OPHIR, Colo. – Few mountain towns in the West must entertain the prospect of avalanches as seriously as Ophir, a one-time mining town located about 10 miles from Telluride.
Located at 9,678 feet, Ophir is hardly the highest mountain town. Colorado has seven other municipalities higher in elevation. But what other town has a ribbon of open space through its interior, the consequence of a long-ago snow slide?
This winter, with the snowpack in the Telluride region at more than 160 percent of the 30-year average, the slopes near the town have been bombed with explosives to initiate avalanches when there are no cars on the road.
For three out of four weeks during January, town administrator Rebecca Levy was unable to get to the town, because of slides either on the county road leading to the town or on the state highway. She lives at Rico, across Lizard Head Pass.
However, one of the largest potential slide paths, Spring Gulch, which creates the town’s interior open space, has not been bombed. Because of the potential damage to private property, none of the governmental agencies can afford insurance, let alone find a company willing to write such a policy, says Levy.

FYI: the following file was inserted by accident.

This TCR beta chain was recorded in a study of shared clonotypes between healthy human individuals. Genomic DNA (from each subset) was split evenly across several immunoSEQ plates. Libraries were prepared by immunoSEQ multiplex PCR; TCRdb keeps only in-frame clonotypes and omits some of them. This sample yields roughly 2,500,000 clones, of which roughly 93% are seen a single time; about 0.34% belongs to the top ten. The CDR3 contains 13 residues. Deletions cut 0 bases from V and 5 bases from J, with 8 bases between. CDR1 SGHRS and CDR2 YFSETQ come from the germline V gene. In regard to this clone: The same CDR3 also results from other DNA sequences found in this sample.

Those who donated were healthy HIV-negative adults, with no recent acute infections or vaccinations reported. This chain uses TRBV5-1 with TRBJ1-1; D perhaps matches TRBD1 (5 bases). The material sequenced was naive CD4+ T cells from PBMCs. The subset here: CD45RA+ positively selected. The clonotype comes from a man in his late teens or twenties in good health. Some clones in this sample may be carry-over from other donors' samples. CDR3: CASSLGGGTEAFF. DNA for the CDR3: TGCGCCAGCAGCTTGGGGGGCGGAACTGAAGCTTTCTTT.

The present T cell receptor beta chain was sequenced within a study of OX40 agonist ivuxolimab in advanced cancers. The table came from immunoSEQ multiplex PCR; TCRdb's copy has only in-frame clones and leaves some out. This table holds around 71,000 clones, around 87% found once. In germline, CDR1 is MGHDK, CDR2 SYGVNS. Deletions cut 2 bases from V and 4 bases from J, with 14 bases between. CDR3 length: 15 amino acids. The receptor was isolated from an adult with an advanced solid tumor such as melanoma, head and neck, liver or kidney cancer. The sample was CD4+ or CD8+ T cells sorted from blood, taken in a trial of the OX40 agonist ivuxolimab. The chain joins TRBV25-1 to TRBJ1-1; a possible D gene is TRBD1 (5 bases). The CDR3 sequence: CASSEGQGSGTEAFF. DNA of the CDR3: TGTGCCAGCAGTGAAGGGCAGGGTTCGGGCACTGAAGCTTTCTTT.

There have been other problems as well. One woman had to be rescued from her snow-isolated home because she was suffering from carbon monoxide poisoning. The problem was caused by snow covering pipes that vented the exhausts from her heater.
The town’s road-maintenance man reportedly quit because of complaints from residents. Among their beefs: vehicles towed to allow snow removal, clearing that was too slow (even if there was no way to leave the town), and the noise of his clearing.
Randy Barnes, the mayor, told The Telluride Watch that the social fabric of the community remains fine, but conceded that the snow “is a challenge for some people.”
But if there have been problems, there has also been acceptance that life in a little mountain town will have its challenges – even if Ophir is no longer the derelict mining town of even a decade or two ago. Lot prices now surpass $200,000.
“For the most part, life went on,” says Levy of the isolating storms of January. “The town never lost power, and most folks know to keep at least a week’s worth of food on hand.”
Five minutes earlier, they would have been toast
SILVERTON, Colo. – Some people are in the right place at the right time. The inverse can also be true. Such was nearly the case with Dr. Bob Brokering and his wife, Terri, who own the Eureka Lodge near Silverton which caters to ice climbers, backcountry skiers, and snowmobilers.